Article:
“As obvious as it may seem, one needs to look no further than
the Ten Commandments for the timeless and controlling moral
Principle to guide the outcome of [Terri Schiavo’s] case: ‘Thou
shall not kill.’”
THE FAMILY RESEARCH COUNCIL
POLICY STATEMENT, March 22, 2005
America treats death a lot like sex. Images of death often dominate our films and television screens, but we caricature the experience and we certainly don’t like to discuss it in any serious fashion. Moreover, we don’t want to consider it in advance of absolute necessity. We are uncomfortable filling out “living wills” and “durable powers of attorney” that give instructions, general or specific, about how our loved ones should make decisions in the event that we become incapable of making our own. Questions about life support, extraordinary medical care, and managing terminal illnesses are ethically complex and require a great deal of soul-searching and specific, often difficult, instructions to make sure our last wishes are honored.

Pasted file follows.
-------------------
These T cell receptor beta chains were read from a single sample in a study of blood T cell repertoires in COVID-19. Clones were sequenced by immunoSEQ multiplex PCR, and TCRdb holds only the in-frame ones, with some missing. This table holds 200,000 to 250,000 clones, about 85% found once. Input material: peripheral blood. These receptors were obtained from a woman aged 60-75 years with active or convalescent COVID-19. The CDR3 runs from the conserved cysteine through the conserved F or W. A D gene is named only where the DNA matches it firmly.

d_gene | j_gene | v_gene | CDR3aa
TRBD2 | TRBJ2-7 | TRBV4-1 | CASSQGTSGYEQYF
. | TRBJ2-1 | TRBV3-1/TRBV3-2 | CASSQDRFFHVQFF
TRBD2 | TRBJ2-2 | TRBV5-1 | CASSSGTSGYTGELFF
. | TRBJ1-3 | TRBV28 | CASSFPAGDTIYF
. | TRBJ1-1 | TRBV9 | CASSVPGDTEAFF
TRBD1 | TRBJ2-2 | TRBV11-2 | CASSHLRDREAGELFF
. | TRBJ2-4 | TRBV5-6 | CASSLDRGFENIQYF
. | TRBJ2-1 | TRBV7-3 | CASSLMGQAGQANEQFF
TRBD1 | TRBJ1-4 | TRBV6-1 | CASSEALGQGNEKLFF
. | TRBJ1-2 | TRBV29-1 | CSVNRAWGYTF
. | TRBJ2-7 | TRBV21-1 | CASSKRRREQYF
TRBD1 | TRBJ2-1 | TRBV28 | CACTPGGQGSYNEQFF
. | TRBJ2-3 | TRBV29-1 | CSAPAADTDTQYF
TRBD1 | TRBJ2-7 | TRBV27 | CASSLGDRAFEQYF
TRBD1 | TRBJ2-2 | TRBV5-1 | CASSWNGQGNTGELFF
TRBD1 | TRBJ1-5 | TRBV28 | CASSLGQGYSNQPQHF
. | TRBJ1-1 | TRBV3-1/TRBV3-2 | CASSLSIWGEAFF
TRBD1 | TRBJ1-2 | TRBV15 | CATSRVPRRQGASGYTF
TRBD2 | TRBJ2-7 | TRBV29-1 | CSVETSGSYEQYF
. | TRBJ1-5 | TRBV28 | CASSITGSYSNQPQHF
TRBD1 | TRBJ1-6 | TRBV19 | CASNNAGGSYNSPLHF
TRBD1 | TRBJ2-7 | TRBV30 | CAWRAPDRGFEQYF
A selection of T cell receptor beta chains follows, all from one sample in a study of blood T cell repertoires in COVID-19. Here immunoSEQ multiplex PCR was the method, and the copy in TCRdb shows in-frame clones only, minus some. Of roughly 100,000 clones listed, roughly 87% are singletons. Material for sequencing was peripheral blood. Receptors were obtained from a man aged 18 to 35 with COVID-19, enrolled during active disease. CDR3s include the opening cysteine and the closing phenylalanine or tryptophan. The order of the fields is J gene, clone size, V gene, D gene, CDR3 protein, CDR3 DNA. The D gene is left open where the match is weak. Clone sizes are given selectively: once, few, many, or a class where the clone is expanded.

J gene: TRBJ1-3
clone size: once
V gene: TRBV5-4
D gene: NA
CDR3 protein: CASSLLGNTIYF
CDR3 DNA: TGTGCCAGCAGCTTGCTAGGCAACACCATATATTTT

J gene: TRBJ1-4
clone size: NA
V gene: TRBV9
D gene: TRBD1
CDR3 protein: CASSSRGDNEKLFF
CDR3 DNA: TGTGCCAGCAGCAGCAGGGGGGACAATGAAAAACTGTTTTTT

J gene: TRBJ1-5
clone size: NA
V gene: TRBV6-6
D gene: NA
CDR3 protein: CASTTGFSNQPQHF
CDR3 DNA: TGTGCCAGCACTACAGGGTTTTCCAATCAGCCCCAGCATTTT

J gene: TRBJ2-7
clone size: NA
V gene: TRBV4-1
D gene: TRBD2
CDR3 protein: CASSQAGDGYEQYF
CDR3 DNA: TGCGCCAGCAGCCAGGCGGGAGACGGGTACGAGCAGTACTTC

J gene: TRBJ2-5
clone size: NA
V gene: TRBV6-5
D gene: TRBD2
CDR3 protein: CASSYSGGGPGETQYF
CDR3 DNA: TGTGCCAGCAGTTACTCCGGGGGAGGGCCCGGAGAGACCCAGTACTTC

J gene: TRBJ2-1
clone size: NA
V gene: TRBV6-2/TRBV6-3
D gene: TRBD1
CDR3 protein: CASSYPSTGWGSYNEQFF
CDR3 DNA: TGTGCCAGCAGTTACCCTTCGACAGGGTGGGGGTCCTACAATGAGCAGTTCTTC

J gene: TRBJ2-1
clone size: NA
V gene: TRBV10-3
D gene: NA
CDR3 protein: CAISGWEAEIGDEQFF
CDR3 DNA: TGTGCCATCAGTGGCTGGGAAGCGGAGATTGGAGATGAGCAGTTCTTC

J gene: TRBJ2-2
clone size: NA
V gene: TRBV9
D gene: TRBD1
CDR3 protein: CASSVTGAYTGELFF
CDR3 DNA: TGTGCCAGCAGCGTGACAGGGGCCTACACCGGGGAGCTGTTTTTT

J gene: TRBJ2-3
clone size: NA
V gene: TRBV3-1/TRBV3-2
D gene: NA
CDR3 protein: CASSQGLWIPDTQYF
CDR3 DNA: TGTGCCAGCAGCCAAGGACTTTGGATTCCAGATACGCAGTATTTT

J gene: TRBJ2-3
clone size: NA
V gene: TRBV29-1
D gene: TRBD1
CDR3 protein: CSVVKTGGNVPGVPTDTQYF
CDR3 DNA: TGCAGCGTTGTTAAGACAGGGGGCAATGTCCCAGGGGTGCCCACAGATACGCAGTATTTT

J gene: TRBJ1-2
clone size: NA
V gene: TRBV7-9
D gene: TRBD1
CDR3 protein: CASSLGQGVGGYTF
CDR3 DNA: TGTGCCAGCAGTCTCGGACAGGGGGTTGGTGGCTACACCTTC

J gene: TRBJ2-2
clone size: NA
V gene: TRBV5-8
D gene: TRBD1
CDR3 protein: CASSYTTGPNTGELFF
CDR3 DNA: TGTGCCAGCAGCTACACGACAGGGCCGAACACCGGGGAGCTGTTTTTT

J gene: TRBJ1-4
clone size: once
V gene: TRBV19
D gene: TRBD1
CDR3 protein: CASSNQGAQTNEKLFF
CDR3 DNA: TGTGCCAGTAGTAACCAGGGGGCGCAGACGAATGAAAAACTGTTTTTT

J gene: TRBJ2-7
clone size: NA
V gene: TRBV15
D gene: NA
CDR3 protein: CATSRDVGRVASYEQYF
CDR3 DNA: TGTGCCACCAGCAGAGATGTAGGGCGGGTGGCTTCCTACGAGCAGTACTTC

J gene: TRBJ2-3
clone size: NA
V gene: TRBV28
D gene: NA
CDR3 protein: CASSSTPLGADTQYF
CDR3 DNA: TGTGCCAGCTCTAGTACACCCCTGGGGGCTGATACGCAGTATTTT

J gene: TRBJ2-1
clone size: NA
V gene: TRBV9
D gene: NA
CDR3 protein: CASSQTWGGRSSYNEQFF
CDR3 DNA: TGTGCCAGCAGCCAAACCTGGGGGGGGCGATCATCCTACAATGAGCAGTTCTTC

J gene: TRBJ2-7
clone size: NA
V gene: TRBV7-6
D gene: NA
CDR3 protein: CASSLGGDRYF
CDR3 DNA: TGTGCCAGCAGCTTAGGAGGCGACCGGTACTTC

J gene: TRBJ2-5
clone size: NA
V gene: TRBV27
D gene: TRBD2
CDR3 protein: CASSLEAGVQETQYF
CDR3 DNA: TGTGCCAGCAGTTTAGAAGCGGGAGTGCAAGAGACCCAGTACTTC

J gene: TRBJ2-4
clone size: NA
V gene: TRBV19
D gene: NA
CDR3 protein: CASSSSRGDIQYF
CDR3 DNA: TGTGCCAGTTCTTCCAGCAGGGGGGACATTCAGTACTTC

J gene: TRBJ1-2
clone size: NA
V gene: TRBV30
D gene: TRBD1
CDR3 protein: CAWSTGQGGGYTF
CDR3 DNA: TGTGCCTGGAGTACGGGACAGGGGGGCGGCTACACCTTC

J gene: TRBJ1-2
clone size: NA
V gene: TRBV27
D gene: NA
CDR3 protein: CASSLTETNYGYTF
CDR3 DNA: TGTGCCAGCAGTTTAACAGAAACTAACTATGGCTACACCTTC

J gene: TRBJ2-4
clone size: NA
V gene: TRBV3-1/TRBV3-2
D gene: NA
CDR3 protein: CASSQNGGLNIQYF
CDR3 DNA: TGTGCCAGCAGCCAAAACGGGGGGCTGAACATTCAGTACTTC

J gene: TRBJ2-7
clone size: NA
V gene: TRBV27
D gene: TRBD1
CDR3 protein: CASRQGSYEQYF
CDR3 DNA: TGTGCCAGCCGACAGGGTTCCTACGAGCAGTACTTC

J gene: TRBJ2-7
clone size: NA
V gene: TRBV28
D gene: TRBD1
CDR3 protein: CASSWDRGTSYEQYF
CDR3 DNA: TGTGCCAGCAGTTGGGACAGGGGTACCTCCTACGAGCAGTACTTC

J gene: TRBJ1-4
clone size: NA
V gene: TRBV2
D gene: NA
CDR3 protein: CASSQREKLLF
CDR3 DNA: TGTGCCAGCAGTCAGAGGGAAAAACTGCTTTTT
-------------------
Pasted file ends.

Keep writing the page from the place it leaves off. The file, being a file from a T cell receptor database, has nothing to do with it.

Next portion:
Unfortunately, the Religious Right does not want us and our families to make these personal choices. Its leaders believe they have the only moral compass capable of dealing with these questions and, as we will see in this chapter, are willing and able to impose their wishes on us. Our discomfort leaves us vulnerable to their manipulation.